This week, we look backwards (at the industry in 2020, at Wizards’ history with race, at the rise of cosmic horror) and forwards (at the future of RPGs, and what to look forward to in 2021).
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2020 was a trash fire of a year, but you folks, our readers, and especially our backers, made it a bit better. Wishing you all a much more hope-full year. — Amy
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RPG Historian, Shannon Appelcline, charts the trends of the industry in 2020.
Wired looks at Dungeons & Dragons overdue reckoning with race.
IGN looks at how cosmic horror went mainstream, via games like Call of Cthulhu.
Kotaku releases its Gamers of the Year list, featuring RPG creator and streamer, Tanya DePass, aka Cypheroftyr.
Speaking of which, DePass streamed a game of Animal Crossing with Georgian politician and voting rights activist, Stacey Abrams. The stream featured an ASL interpreter, which is damn cool. — Amy
PC Gamer looks at the mysterious disappearance of Paranoia computer RPG adaptation, Paranoia: Happiness is Mandatory.
A game of conspiracy and treachery being mysteriously pulled, and no one will say why? The logical conclusion is that there’s a legal kerfuffle happening. My totally unjustified conspiracy theory is that it’s a marketing ploy, and it’ll have a dramatic reappearance. I was totally uninterested in the game until it became a mystery. — Amy
EN World releases a list of the most-anticipated RPGs of 2021.
Agency & Assault
Swordsfall creator, Brandon Dixon, writes about the removal of player agency in an RPG as a form of assault.
(CW: Sexual Harassment; Assault) I really don’t know what to think about this piece. There is some truth to the idea that removing agency from players can be something like assault.
When I was eighteen, I played a game where my character’s clothes were removed by the GM, and she was sexualised by the other players (all men in their 20s). Nothing actually happened, it was just a twist of the fiction, but it felt horrific, humiliating — as though something had happened, and to me. It affected me. “Assault” isn’t the word I use, but it’s not wildly inappropriate.
But Dixon is talking more broadly — indicting any case where a GM forces player actions, in particular for the sake of their own grand plot. Is forcing player actions a bad DM move? I’d say always. Is it assault? I’d say sometimes.
It’s worth us having a framework for describing how harm can be done to a player through their character. “Assault” may be a useful term to employ. I just don’t buy Dixon’s liberal use of it. — Amy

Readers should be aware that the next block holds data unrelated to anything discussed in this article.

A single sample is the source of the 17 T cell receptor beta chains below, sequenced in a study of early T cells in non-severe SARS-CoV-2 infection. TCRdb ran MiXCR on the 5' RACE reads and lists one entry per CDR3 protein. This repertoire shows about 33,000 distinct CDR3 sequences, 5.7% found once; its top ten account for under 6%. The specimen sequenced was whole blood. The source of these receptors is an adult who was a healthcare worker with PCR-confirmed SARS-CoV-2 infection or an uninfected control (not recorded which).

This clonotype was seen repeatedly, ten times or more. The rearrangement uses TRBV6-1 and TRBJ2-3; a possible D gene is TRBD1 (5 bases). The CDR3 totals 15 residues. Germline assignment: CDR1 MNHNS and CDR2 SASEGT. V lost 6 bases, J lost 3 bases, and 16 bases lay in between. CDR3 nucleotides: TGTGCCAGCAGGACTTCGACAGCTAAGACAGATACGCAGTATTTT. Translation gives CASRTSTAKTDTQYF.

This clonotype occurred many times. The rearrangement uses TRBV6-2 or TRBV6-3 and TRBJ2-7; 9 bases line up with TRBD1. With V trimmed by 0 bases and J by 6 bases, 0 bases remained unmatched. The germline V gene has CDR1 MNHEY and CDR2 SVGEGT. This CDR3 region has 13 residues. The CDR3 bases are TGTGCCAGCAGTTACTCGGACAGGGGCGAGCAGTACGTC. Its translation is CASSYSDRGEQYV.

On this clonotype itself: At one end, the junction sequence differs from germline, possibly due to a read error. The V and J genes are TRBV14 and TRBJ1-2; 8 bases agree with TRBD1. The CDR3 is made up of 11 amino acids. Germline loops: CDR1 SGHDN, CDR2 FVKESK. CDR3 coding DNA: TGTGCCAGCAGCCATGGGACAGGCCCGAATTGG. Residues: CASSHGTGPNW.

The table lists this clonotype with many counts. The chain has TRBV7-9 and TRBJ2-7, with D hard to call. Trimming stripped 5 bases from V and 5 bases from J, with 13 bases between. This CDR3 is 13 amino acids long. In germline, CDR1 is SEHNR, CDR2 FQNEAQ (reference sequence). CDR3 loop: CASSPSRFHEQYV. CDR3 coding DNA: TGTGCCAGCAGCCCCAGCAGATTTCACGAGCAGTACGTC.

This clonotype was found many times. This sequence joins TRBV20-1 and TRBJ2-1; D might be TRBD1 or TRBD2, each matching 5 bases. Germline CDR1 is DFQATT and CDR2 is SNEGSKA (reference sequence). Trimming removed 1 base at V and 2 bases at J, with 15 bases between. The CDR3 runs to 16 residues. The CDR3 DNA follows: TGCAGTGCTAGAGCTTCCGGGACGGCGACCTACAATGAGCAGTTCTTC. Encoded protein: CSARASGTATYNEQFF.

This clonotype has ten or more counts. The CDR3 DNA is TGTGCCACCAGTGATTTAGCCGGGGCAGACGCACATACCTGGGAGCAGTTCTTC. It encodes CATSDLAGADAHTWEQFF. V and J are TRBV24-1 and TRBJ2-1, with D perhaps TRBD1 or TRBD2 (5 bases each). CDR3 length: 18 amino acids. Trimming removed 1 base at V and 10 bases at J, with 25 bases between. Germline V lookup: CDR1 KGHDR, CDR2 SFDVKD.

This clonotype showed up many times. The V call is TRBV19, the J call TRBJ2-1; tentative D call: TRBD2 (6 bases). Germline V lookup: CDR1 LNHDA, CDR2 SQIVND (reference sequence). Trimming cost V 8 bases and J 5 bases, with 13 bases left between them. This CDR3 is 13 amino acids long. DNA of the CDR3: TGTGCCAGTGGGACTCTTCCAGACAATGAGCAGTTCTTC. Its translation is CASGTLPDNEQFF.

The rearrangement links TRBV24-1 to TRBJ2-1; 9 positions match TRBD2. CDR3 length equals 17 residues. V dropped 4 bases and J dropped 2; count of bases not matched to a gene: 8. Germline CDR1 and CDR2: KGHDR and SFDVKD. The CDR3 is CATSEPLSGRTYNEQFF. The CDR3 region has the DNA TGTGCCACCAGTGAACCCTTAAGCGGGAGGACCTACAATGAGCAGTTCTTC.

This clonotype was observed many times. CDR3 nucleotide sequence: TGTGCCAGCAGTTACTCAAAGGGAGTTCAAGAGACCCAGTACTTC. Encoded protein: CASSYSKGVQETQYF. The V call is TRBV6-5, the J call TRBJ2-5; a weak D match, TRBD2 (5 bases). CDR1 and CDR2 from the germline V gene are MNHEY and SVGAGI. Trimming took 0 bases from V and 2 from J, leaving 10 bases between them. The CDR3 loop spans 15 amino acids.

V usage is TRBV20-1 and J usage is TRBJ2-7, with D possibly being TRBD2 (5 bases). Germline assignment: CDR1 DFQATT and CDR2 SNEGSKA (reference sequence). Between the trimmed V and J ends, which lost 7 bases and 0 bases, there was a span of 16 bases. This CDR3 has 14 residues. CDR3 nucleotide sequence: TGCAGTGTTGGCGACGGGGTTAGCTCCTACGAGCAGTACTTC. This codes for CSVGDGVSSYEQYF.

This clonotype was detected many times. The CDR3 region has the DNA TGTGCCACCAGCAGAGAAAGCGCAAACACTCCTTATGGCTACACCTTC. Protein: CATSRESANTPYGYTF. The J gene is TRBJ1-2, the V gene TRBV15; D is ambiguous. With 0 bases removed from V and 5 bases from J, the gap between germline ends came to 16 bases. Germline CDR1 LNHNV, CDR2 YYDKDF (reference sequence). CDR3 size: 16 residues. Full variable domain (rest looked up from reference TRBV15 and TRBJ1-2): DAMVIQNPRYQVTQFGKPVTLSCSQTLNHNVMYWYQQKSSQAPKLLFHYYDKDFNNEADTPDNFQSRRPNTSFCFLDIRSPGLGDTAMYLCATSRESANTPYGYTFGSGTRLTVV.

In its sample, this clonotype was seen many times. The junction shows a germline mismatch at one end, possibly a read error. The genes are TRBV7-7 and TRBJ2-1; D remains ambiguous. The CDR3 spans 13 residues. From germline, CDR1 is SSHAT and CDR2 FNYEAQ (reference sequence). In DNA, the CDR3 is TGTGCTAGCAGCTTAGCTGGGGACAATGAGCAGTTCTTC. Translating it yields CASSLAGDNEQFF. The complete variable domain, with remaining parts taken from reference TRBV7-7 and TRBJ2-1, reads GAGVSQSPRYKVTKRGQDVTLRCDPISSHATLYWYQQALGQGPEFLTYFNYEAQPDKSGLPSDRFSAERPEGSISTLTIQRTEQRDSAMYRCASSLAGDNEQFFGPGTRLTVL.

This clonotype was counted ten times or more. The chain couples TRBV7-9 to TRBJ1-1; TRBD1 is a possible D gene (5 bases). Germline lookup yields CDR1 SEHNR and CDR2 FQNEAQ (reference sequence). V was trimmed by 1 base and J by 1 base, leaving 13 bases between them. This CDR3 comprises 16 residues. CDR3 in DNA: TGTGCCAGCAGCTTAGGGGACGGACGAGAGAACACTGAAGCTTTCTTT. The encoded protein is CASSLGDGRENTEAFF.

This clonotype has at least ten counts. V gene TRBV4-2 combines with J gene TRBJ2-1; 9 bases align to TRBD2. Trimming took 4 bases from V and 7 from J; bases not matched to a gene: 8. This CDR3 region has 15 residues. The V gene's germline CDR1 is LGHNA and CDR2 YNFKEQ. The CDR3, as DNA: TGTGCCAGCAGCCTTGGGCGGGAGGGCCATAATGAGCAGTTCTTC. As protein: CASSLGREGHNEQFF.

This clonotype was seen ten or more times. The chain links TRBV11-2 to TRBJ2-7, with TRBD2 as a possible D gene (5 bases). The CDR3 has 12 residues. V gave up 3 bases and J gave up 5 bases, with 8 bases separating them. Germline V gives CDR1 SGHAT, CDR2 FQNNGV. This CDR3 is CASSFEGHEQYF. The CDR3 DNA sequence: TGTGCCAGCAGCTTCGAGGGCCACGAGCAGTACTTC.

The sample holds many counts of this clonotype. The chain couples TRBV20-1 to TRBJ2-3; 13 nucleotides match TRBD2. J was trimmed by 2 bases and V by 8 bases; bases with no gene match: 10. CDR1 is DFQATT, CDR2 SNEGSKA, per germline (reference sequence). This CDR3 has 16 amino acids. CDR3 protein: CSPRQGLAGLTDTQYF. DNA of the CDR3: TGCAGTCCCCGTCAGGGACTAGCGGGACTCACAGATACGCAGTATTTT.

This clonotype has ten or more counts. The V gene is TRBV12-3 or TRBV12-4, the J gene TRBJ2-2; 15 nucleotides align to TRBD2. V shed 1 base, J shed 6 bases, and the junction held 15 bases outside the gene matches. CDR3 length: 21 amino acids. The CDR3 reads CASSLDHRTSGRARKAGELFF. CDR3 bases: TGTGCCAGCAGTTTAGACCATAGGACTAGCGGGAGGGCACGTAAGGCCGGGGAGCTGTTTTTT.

Sexually assaulting a character in game — without clear signposting, consent and safety tools — can reasonably be called assault. But starting your game “in media res” and assuming that the players have made certain decisions that lead them to that point, is often an entirely valid and reasonable technique.
I think it’s more helpful to discuss the social contract of the game and have players understand and sign up for how much authority the GM (and players) will have in game in advance. It is always a failure when the players and GM have differing expectations. Informed consent is key.
Incidentally, this isn’t just a five year old debate, as Dixon suggests. Debates about railroading have been around for as long as I’ve been roleplaying since the early 80s. Much of the work of Ron Edwards and the rest of The Forge creators in the later 90s onwards was focused on it.
I welcome any discussion about player agency, but I think it’s a more complex subject than this article suggests and I fear that the blanket term “assault” could be seen as trivialising real-world assault and emotional abuse. — James
New & Upcoming Releases
Bully Pulpit releases Trash Fire 2020, a 2020-themed playset for Fiasco.
Cubicle 7 releases PDF editions and launches preorders for Power Behind the Throne, Middenheim: City of the White Wolf and Archives of the Empire for Warhammer Fantasy Roleplay.
River Horse games will create an RPG adaptation of Dark Crystal. This follows on from the Labyrinth RPG, and seems to take a similar format: a choose-your-own-adventure style adventure game.
Noteworthy New Projects
Epic Battlemaps: A book of fold-out battlemaps, by Guy Sclanders (A complete Guide to Nautical Campaigns). So far this project has raised $66,000 from 1,100 backers. Ends January 15th.
Monster Description Cards is a set of prompt cards for writers, storytellers and GMs to use to develop their ideas. So far this project has raised $107,000 from 2,000 backers. Ends January 9th.
This looks like a really polished project and I didn’t realise when first reporting on it that it also includes an app that includes all the cards in a digital format. Still toying with the idea of whether to back this or not (I’m veering towards the digital option). — James
Field Guide to Memory is a narrative journaling game about a missing cryptozoologist. So far this project has raised $51,000 from 1,400 backers. Ends January 8th.
Not a lot to add to this from last week; the project has already passed all the listed stretch goals (the last of which was to pay contributors more, which I feel should be more of a thing than it actually is). Journaling and solitaire games really found their place in 2020, and I expect this will continue into 2021 and beyond. — James
Shim actually tweeted about another pretty cool stretch goal at $56k. — Amy
Limitless Encounters vol. 3: A collection of encounters and adventure hooks, by Limitless Adventures (5E Pirate Bundle, Limitless NPCs Revision, The Blood Queen’s Defiance) — January 30th
Olde School Wizardry: An RPG about bumbling wizards, focused on problem-solving, by Fearsome Games — January 7th
I wasn’t sure whether to count this as an OSR game or not as it associates itself with OSR but feels like a slightly different animal. Hence the “ish”. — James